Strategic change

The project managers at Coleg Llandrillo and Yale College were members of their respective SMTs so were able to inform change at a strategic level. Furthermore the project sponsor is the Principal at Coleg Llandrillo, again ensuring support at the highest level of the organisation. Owing to college mergers during the lifespan of the project, operational initiatives have been undertaken in advance of institutional and strategic developments. It is only now at the end of the project that the newly merged institutions are developing formal strategies. In the case of Grŵp Llandrillo Menai the priority has been to develop a strategy to deal with e-safety.

 

Developing staff and learners

A range of methods were utilised to develop the skills of staff and learners. A programme of digital literacy staff development sessions were delivered to staff across all the participating institutions. Learner skills were addressed through specific activities eg e-guide programme at Llandrillo, the infolio programme at Deeside, the student governors programme at Yale etc. 

 

Dissemination (internal and external)

Internal dissemination was via a range of college forums including SMT, HE co-ordinators meetings, team meetings, programme meetings and task and finish groups such as the ‘Blue sky thinking’ group and the Social Media task and finish group. The project teams from each institution met face-to-face on a regular basis (usually bimonthly). Between the partner institutions dissemination was undertaken via the project platform. We utilised a range of platforms including Moodle and Sharepoint before settling on Wiggio owing to its ease of use with regard to sharing content and providing regular updates. This platform will remain under the auspices of the North Wales ILT group (NWILT) to co-ordinate and disseminate ILT initiatives across the region. In addition institutions shared project activities using Webinars using the Gotomeeting software, which was selected after the group undertook an evaluation of a range of webinar software. External dissemination included attendance at a range of events across the UK and even abroad (see project report).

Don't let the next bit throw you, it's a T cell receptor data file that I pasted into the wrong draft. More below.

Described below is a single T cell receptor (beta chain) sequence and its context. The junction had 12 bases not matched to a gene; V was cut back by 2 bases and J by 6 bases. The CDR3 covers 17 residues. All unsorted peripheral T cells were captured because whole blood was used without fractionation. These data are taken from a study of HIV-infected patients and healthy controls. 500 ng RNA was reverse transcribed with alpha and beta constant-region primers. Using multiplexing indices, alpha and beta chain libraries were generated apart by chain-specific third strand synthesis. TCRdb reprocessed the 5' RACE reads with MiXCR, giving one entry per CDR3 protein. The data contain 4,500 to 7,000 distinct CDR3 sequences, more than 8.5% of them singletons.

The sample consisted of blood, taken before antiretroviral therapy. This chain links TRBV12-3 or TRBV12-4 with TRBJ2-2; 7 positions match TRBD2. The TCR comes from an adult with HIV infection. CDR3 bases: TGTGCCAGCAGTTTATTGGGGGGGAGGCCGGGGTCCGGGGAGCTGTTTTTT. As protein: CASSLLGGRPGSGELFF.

Managing project activities

Each institution had a small project team, with overall project management responsibility resting with the Project manager and regular meetings between the institutional teams. Each institution focussed on specific cohorts of staff and learners to ensure as broad as possible coverage of FE digital literacy needs.

 

Approaches to evaluation

Given the nature of the activities undertaken, mainly interventions with specific cohorts of staff and learners a case study approach has been undertaken. Each case study includes evaluation of the activity undertaken and should be replicable in an FE institution with a similar cohort. The cohorts identified are common to most FE colleges.

 

Changes in the direction of the project 

The project has undergone a few changes in direction over the course of two years. Institutional change has affected all institutions. This has led to changes in management although fortunately project teams have largely remained the same. One casualty has been the participation of Coleg Harlech which could not be sustained in year two and consequently the ACL aspect of the project has been covered by Coleg Menai. The emphasis on virtual Communities of Practice has remained although it quickly became apparent that this was not always the best vehicle for embedding digital literacy in all instances. Therefore a wide range of digital literacy initiatives have been employed, including supporting the use of BYOD, e-portfolios, e-guides, webinars, 3D technology and OCN awards.  It was envisaged that the roll out of initiatives would take place in year two and this has happened in a limited number of cases, primarily owing to mergers. However, in most instances it is only now, at the end of two years, that most initiatives are ready for roll out. We have found that the project teams have been instrumental in driving forward the initiatives and the number of change agents, amongst staff and learners is less than hoped for although there are a number of positive examples eg BYOD initiative amongst construction students at Llandrillo.